How can energy companies survive and thrive in the digital age.

Looking back at the 2022 World Economic Forum Annual Meeting in Davos, Switzerland, few global policymakers and business leaders could have predicted the year ahead. However, the sudden effects of the global pandemic, the invasion of Ukraine, and critical supply chain disruptions have destabilized the entire global energy ecosystem.

These crises fundamentally changed geopolitics and threatened energy and economic security. But they also explained how digital technology can be used to address these issues and the existential threat of climate change through an efficient energy transition.


Digitization: Threat and opportunity

The solution to energy security and the energy transition is an ecosystem driven by the electrification, decentralization, and diversification of energy technologies, all supported by digitalization.

This future is possible because the energy industry has embraced the Industrial Internet of Things (IIoT). It enables operational technology (OT) to digitally manage physical energy assets and integrate them with information technology (IT) software applications that leverage artificial intelligence (AI), machine learning, and cloud storage.

But the Industrial Internet of Things and hyperconnectivity will also make tomorrow’s energy ecosystem vulnerable to cyberattacks.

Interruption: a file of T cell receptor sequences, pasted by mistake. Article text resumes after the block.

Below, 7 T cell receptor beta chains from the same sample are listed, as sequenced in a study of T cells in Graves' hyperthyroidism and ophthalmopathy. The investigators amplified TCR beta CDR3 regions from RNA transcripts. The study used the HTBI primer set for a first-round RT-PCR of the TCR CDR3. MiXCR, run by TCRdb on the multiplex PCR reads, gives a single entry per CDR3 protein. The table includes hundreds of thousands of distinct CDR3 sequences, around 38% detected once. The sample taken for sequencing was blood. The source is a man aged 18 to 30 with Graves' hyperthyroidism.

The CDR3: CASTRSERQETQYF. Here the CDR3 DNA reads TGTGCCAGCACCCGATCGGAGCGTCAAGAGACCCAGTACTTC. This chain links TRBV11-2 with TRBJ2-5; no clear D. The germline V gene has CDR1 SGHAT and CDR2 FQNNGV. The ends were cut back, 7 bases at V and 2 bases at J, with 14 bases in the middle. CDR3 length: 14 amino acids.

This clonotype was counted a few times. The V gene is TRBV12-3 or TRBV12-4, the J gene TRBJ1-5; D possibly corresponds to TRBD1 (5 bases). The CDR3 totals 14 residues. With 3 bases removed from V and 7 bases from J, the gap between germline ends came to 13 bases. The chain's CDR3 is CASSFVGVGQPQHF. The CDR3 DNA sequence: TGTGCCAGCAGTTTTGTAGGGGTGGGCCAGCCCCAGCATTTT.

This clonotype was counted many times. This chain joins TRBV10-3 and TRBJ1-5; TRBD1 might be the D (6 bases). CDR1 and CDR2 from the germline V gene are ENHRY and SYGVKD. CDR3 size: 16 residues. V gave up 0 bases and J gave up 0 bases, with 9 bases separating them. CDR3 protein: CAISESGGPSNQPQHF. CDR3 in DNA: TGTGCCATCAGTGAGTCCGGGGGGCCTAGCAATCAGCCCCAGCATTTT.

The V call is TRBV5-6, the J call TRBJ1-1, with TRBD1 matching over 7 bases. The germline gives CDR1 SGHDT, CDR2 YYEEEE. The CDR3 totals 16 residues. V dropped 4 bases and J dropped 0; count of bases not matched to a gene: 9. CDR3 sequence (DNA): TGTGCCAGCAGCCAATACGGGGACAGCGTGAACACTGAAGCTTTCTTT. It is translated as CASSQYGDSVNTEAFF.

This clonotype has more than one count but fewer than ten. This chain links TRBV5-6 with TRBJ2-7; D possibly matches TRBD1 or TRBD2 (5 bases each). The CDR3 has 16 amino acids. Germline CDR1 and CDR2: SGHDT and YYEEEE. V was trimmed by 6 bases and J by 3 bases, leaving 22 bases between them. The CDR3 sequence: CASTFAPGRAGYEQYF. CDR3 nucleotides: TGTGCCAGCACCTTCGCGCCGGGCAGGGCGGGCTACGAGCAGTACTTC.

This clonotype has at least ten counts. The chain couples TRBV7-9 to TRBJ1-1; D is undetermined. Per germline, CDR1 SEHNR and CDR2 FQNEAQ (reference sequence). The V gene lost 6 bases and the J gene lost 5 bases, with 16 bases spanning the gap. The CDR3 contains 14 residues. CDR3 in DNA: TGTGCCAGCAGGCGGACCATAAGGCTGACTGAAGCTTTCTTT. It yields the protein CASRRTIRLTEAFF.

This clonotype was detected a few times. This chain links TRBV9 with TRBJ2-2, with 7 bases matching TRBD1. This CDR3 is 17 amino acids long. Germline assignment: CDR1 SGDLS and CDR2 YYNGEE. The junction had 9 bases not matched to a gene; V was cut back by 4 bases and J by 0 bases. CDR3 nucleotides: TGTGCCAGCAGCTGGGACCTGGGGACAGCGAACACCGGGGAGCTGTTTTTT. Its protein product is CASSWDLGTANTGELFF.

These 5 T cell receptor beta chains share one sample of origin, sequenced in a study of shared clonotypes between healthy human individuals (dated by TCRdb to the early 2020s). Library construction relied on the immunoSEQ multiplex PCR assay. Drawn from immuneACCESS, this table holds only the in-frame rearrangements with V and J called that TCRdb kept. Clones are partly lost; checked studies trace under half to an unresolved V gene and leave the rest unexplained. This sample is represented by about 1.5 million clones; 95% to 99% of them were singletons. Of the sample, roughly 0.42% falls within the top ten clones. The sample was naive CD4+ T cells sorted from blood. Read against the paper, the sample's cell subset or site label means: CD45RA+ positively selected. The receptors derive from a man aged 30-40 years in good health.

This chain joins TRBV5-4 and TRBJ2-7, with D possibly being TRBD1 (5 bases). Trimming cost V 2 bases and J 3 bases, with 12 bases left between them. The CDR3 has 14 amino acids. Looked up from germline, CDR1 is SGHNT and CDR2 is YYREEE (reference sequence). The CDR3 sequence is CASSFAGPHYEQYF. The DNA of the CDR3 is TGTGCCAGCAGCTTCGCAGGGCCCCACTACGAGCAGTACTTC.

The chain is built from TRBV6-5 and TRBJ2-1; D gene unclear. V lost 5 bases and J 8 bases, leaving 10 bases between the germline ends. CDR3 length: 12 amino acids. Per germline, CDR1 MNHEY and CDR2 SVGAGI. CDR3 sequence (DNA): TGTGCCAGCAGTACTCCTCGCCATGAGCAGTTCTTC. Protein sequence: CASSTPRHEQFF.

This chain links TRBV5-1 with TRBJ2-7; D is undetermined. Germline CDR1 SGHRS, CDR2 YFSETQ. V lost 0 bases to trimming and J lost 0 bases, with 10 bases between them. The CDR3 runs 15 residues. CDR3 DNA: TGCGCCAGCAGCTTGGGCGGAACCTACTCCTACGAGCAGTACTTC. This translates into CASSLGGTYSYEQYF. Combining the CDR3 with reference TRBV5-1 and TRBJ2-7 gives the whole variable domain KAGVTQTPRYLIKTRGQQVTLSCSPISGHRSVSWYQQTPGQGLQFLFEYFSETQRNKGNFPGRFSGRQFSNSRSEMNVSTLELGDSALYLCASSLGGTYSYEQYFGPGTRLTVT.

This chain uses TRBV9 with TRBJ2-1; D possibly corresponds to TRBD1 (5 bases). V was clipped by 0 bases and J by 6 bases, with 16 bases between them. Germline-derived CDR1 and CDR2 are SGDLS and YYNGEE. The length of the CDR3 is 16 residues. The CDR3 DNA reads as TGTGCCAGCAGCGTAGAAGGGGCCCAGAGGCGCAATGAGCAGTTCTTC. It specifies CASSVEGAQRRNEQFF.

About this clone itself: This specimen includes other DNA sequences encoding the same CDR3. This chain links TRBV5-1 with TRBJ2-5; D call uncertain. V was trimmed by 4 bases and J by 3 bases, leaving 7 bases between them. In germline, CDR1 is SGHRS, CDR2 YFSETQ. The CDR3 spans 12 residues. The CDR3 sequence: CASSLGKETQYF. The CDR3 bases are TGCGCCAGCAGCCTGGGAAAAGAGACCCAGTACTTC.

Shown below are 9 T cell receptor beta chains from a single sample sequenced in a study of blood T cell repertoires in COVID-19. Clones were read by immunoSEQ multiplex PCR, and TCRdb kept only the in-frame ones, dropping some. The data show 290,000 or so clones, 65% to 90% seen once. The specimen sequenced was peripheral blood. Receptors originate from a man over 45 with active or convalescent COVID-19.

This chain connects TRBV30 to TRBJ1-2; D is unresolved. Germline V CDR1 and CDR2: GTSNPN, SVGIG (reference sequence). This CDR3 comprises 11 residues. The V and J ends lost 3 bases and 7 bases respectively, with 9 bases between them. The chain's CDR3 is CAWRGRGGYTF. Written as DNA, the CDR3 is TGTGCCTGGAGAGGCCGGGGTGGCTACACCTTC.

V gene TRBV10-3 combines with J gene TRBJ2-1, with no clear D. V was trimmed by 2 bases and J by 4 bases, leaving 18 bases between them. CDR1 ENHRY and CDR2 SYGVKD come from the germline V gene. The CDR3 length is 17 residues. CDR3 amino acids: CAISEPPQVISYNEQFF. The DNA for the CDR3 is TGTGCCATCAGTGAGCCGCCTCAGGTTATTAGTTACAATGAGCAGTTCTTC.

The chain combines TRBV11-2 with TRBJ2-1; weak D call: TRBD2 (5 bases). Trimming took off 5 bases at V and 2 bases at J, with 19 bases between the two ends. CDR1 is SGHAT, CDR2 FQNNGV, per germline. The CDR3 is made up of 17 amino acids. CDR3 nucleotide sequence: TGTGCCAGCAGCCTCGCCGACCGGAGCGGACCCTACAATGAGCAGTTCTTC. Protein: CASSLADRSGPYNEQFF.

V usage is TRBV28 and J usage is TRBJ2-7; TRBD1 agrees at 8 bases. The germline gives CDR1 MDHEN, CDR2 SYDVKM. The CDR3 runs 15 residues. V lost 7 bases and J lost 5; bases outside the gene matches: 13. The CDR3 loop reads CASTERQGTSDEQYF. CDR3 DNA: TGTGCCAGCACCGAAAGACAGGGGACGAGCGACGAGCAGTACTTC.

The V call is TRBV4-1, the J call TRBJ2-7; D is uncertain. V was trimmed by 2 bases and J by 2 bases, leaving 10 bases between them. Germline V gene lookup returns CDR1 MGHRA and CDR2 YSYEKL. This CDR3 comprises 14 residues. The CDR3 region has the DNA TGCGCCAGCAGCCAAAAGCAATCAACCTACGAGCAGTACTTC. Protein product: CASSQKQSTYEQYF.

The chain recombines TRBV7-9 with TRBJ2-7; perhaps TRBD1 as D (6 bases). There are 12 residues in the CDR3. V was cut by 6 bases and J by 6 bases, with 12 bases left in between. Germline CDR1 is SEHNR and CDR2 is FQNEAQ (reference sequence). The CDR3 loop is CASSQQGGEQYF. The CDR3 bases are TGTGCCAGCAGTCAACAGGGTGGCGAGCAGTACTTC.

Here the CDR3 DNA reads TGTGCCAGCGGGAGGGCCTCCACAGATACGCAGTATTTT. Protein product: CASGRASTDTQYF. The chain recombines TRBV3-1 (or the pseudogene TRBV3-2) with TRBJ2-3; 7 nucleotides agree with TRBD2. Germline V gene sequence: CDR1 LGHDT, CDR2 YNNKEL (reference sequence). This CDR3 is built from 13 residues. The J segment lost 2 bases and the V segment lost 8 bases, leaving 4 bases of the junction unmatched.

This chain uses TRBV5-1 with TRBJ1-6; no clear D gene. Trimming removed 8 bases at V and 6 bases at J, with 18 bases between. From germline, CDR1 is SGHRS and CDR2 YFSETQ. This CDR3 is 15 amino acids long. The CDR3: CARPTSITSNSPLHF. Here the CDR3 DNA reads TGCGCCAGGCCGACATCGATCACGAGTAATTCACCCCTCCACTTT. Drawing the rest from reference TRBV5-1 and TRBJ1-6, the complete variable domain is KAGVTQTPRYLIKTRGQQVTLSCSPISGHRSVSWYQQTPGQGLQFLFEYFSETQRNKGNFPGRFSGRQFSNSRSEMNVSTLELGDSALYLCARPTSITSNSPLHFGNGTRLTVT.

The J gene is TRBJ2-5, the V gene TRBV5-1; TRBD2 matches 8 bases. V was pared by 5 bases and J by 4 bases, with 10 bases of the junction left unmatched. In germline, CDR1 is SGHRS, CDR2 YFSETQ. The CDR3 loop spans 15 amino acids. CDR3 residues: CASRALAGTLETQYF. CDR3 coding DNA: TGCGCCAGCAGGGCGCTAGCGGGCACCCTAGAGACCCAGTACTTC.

Energy companies are rapidly adopting the Industrial Internet of Things to power their entire business model, and this shift presents an unprecedented security challenge for Chief Information Security Officers (CISOs).

CISOs are increasingly responsible for securing billions of physical and digital connections to enable low-carbon or carbon dioxide emissions. For example, they may need analytics and sensors to balance power grid fluctuations or predict electric vehicle charging demand. They may also need to enable smart meters on home solar devices to communicate with the utility.

Never before has so much of our physical infrastructure—a mix of machines and OT control systems—been so embedded in digital networks and vulnerable to cyberattacks.

Whether attackers want money or to cripple a rival country, the energy sector is an attractive target. Industry research shows that the number and sophistication of cyberattacks against energy organizations continues to grow. At the same time, countless reports suggest that energy companies—from CEOs to CISOs to middle management and early-career employees—are ill-prepared to protect the next wave of digitally connected critical infrastructure from cyberattacks.

If energy companies are going to adopt a digital business model, they must equally invest, prioritize, and train in cyber security. The combined force of digitization and carbon emissions has brought drastic change to energy companies. However, many CISOs lack the tools and skills to protect it. Essentially, the CISO role must evolve from a previously technology-focused position to a broader industry role to reflect the important role digital technology is playing in the new energy ecosystem.
CISOs must manage a new type of Security Operations Center (SOC) with equal IT and OT visibility and contextual capabilities to accommodate this new hyperconnectivity. They must also manage this era of persistent threats with a new framework of cyber-resilience principles spread across organizations.


Adapting to the digital future

Securing the energy transition starts with adapted management models, new technological solutions, and priority staff and solution investments. Here are four ways the energy industry can adapt to advance and secure its digital future.